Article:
December

  •   4 December 1931, Carl-Gunne Fälthammar born
  • 11 December 1910, Georges Claude (born 1870) displays the first neon lamp in Paris, and later patents the neon lighting tube in 1915.
  • 13 December 1867, Kristian Birkeland born
  • 18 December 1856, Sir J J Thomson born, identifying "plasma" as charged particles in April 1897
  • 30 December 1979, Charles Bruce dies

Notes

  1. Hippolyte, "Réfutation des toutes les hérésies", (Fragment 64) IX, 10, 7. "It is the thunderbolt (κεραυνός) that steers (οἰακίζει) the course of all things (τὰ πὰντα)." (Ref)
  2. 2.0 2.1 2.2 Harald Falck-Ytter, Aurora: The Northern Lights in Mythology, History and Science Translated by Alexander Robin, Published 2000 by SteinerBooks, ISBN 0880104686, (page 54)
  3. Galileo Galilei and Mario Guiducci, Discorso delle comete, (1619). Translated by Stillman Drake, Discourse on the Comets.
  4. Jon Miller, Brad Inwood, Hellenistic and Early Modern Philosophy 2003, Cambridge University Press, ISBN 0521823854 (page 37)
  5. Pierre Gassendi, Syntagma philosophicum in Opera omnia vol.2 63-111
  6. 6.0 6.1 "Aurora Australis" from the Web site of the Australian Antarctic Division, retrieved 1 March 2008. "Between midnight and three o'clock in the morning, lights were seen in the heavens, similar to those seen in the northern hemisphere, known by the name of Aurora Borealis, or Northern Lights; but I never heard of the Aurora Australis being seen before."
  7. 7.0 7.1 Jones, Henry Bence, "The life and letters of Faraday (1870)" FULL TEXT, Longman, 1870 (At the Internet Archive)
  8. 8.0 8.1 8.2 8.3 8.4 8.5 8.6 8.7 G. J. Stoney, "Of the 'Electron', or Atom of Electricity" FULL TEXT (1894) Philosophical Magazine, Series 5, Volume 38, p. 418-420, October 1894
  9. 9.0 9.1 9.2 9.3 Stoney, G. Johnstone, "On the cause of double lines and of equidistant satellites in the spectra of gases" (1891) Scientific Transactions of the Royal Dublin Society, Volume 4; p563-608; XI (paper number). Read on the 26 March & 22 May 1891. See also, John M. Rodenburg, Ed., "Electron Microscopy and Analysis 1997: Proceedings of the Institute of Physics Electron Microscopy and Analysis Group Conference, Cavendish Laboratory, University of Cambridge, 2-5 September 1997" (1997) CRC Press, 708 pages, ISBN 0750304413. (Page 2)
  10. 10.0 10.1 10.2 10.3 "Proton", Oxford English Dictionary, in "Engineering", 17 Sept. 1920 382/3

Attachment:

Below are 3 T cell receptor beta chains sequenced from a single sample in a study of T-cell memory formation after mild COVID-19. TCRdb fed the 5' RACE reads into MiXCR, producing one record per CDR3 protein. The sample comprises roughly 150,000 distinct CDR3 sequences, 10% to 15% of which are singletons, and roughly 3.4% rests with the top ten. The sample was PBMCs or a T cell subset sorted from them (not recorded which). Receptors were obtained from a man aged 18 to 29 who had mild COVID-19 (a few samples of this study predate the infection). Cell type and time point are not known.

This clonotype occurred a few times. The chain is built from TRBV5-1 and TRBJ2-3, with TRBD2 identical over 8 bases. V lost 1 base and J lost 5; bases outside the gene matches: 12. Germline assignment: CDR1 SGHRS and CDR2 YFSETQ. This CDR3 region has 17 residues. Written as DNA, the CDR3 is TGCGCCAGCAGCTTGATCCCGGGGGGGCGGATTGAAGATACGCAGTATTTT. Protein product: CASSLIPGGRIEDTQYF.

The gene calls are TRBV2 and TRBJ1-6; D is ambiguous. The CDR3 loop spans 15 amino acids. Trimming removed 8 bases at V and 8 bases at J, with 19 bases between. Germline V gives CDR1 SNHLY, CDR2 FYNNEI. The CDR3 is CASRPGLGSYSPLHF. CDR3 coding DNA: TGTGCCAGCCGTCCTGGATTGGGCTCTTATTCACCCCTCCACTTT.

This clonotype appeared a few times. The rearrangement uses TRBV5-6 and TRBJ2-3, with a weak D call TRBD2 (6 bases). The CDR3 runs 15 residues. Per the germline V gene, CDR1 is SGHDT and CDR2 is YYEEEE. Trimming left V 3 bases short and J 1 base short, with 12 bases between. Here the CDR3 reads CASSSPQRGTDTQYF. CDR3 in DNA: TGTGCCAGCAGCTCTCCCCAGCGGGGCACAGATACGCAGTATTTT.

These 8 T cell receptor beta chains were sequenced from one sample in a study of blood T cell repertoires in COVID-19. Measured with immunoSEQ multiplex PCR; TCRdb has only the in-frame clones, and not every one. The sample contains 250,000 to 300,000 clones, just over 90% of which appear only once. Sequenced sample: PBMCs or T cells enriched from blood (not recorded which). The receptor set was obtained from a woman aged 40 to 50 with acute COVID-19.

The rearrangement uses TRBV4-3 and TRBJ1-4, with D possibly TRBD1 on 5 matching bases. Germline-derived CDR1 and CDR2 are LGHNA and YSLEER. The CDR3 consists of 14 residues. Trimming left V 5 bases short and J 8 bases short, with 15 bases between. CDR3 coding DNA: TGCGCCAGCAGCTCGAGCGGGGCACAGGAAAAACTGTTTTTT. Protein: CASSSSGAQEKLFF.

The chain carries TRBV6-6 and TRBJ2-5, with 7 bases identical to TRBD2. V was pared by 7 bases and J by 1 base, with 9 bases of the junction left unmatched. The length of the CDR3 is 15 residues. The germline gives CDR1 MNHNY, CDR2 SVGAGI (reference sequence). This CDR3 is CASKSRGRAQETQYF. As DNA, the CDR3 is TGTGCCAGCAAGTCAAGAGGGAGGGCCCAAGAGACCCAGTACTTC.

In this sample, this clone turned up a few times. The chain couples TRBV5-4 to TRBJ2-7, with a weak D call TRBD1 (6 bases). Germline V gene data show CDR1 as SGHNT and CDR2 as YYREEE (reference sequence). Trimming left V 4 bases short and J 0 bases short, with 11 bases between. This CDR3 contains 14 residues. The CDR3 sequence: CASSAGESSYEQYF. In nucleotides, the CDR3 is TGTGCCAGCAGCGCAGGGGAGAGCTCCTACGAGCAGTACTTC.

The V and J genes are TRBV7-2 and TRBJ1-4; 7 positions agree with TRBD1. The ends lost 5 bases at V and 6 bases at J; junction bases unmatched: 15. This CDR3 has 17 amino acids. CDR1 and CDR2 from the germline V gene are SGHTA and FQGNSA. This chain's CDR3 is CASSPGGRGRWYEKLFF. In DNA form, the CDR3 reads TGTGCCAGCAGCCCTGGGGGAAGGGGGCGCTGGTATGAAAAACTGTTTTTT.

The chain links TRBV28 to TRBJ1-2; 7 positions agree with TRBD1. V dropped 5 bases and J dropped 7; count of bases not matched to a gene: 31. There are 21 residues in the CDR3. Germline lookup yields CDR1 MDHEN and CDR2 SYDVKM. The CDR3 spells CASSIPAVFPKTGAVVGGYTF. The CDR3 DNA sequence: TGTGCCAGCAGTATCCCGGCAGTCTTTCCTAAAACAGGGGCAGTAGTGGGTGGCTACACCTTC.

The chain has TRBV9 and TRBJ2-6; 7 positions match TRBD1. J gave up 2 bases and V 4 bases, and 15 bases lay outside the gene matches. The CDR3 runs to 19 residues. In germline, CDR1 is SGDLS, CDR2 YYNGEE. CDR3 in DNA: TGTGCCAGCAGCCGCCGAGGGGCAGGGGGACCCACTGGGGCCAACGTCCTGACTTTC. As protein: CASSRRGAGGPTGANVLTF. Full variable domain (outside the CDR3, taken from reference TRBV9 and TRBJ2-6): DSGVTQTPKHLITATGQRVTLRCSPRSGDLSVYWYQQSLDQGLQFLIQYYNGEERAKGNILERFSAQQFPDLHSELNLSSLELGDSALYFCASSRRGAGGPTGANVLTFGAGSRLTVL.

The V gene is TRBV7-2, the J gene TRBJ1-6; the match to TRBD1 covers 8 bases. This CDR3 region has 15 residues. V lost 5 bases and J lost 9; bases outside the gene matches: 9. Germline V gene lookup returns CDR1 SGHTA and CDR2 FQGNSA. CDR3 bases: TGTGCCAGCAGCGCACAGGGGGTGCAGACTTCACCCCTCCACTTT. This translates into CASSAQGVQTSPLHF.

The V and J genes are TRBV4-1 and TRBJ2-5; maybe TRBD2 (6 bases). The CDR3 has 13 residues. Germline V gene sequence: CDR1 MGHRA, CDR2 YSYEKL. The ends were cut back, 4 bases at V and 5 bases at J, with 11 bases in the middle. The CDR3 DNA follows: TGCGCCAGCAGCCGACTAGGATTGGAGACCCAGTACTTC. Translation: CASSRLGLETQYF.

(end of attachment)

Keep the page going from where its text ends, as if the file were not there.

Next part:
11. 11.0 11.1 Presented a lecture to the British Association for the Advancement of Science, in Sheffield,[1][2]
  12. 12.0 12.1 Announced in his evening lecture to the Royal Institution on Friday, 30th April 1897, and published in Philosophical Magazine, 44, 293 (Ref}
  13. Kristian Birkeland, "Are the Solar Corpuscular Rays that penetrate the Earth's Atmosphere Negative or Positive Rays?", Videnskapsselskapets Skrifter, I Mat Naturv. Klasse No.1, Christiania, 1916. "From a physical point of view it is most probable that solar rays are neither exclusively negative nor positive rays, but of both kinds""
  14. 14.0 14.1 Langmuir, Irving, "Oscillations in Ionized Gases", Proceedings of the National Academy of Sciences of the United States of America, Volume 14, Issue 8, pp. 627-637 (Communicated 21 June 1928) (Abstract and full text). "We shall use the name plasma to describe this region containing balanced charges of ions and electrons."
  15. 15.0 15.1 Lewi Tonks, "The Birth of 'Plasma", American Journal of Physics, Sept 1967, Volume 35, Issue 9
  16. 16.0 16.1 Hannes Alfvén, "Cosmic radiation as an intra-galactic phenomenon", Arkiv för Matematik, Astronomi och Fysik, 25B, no. 29, 1937
  17. 17.0 17.1 Hannes Alfvén, "Existence of electromagnetic-hydrodynamic waves", Nature, Vol. 150, pp. 405, 1942 (Full text)
  18. Kipper, A., "A Symposium on "Electromagnetic Phenomena in Cosmic Physics" in Stockholm on August 27-31, 1956", Soviet Astronomy, Vol. 1, p.293, 04/1957
  19. 19.0 19.1 Bostick, Winston H., "Experimental Study of Ionized Matter Projected across a Magnetic Field", (Oct 1956) Physical Review, vol. 104, Issue 2, pp. 292-299
  20. 20.0 20.1 "Double Layers in Astrophysics", NASA Conference Publication 2469 (NASA CP-2469), (1987) Edited by Alton C. Williams and Tauna W. Moorhead (Record) (Full text) FULL TEXT